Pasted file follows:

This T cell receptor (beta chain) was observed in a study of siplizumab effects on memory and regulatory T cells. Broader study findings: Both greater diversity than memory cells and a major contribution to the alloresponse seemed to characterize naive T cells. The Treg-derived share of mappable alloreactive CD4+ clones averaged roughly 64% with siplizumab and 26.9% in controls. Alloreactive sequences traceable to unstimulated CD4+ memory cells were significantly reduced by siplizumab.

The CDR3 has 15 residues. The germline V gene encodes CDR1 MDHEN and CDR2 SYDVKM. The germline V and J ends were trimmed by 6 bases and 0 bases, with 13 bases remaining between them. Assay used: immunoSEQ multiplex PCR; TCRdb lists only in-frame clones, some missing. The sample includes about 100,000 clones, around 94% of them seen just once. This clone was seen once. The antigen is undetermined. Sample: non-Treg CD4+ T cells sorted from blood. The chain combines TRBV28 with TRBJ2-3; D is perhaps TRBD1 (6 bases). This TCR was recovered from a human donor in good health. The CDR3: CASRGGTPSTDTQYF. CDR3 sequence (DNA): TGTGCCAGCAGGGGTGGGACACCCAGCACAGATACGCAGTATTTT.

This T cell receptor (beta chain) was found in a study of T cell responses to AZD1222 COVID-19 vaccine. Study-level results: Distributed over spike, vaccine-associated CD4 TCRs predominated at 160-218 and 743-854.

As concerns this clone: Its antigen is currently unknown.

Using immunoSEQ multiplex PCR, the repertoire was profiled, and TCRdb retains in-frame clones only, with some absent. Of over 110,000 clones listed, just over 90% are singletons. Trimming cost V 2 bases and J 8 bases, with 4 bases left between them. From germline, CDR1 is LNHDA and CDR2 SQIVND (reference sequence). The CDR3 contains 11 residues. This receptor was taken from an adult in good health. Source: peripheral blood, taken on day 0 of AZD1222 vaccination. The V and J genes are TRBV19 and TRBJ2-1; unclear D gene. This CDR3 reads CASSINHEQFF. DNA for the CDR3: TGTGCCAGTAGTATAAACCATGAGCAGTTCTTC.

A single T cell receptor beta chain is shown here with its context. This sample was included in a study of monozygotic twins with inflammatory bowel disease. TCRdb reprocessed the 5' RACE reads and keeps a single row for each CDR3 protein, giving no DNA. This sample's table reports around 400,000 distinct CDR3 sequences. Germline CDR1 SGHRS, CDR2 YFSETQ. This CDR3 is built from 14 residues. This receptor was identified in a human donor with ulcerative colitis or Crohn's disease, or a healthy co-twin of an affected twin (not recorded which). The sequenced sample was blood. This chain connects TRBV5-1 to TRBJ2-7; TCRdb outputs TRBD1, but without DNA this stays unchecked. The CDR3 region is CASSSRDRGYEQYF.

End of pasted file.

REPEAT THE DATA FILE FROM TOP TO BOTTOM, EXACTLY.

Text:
This T cell receptor (beta chain) was observed in a study of siplizumab effects on memory and regulatory T cells. Broader study findings: Both greater diversity than memory cells and a major contribution to the alloresponse seemed to characterize naive T cells. The Treg-derived share of mappable alloreactive CD4+ clones averaged roughly 64% with siplizumab and 26.9% in controls. Alloreactive sequences traceable to unstimulated CD4+ memory cells were significantly reduced by siplizumab.

The CDR3 has 15 residues. The germline V gene encodes CDR1 MDHEN and CDR2 SYDVKM. The germline V and J ends were trimmed by 6 bases and 0 bases, with 13 bases remaining between them. Assay used: immunoSEQ multiplex PCR; TCRdb lists only in-frame clones, some missing. The sample includes about 100,000 clones, around 94% of them seen just once. This clone was seen once. The antigen is undetermined. Sample: non-Treg CD4+ T cells sorted from blood. The chain combines TRBV28 with TRBJ2-3; D is perhaps TRBD1 (6 bases). This TCR was recovered from a human donor in good health. The CDR3: CASRGGTPSTDTQYF. CDR3 sequence (DNA): TGTGCCAGCAGGGGTGGGACACCCAGCACAGATACGCAGTATTTT.

This T cell receptor (beta chain) was found in a study of T cell responses to AZD1222 COVID-19 vaccine. Study-level results: Distributed over spike, vaccine-associated CD4 TCRs predominated at 160-218 and 743-854.

As concerns this clone: Its antigen is currently unknown.

Using immunoSEQ multiplex PCR, the repertoire was profiled, and TCRdb retains in-frame clones only, with some absent. Of over 110,000 clones listed, just over 90% are singletons. Trimming cost V 2 bases and J 8 bases, with 4 bases left between them. From germline, CDR1 is LNHDA and CDR2 SQIVND (reference sequence). The CDR3 contains 11 residues. This receptor was taken from an adult in good health. Source: peripheral blood, taken on day 0 of AZD1222 vaccination. The V and J genes are TRBV19 and TRBJ2-1; unclear D gene. This CDR3 reads CASSINHEQFF. DNA for the CDR3: TGTGCCAGTAGTATAAACCATGAGCAGTTCTTC.

A single T cell receptor beta chain is shown here with its context. This sample was included in a study of monozygotic twins with inflammatory bowel disease. TCRdb reprocessed the 5' RACE reads and keeps a single row for each CDR3 protein, giving no DNA. This sample's table reports around 400,000 distinct CDR3 sequences. Germline CDR1 SGHRS, CDR2 YFSETQ. This CDR3 is built from 14 residues. This receptor was identified in a human donor with ulcerative colitis or Crohn's disease, or a healthy co-twin of an affected twin (not recorded which). The sequenced sample was blood. This chain connects TRBV5-1 to TRBJ2-7; TCRdb outputs TRBD1, but without DNA this stays unchecked. The CDR3 region is CASSSRDRGYEQYF.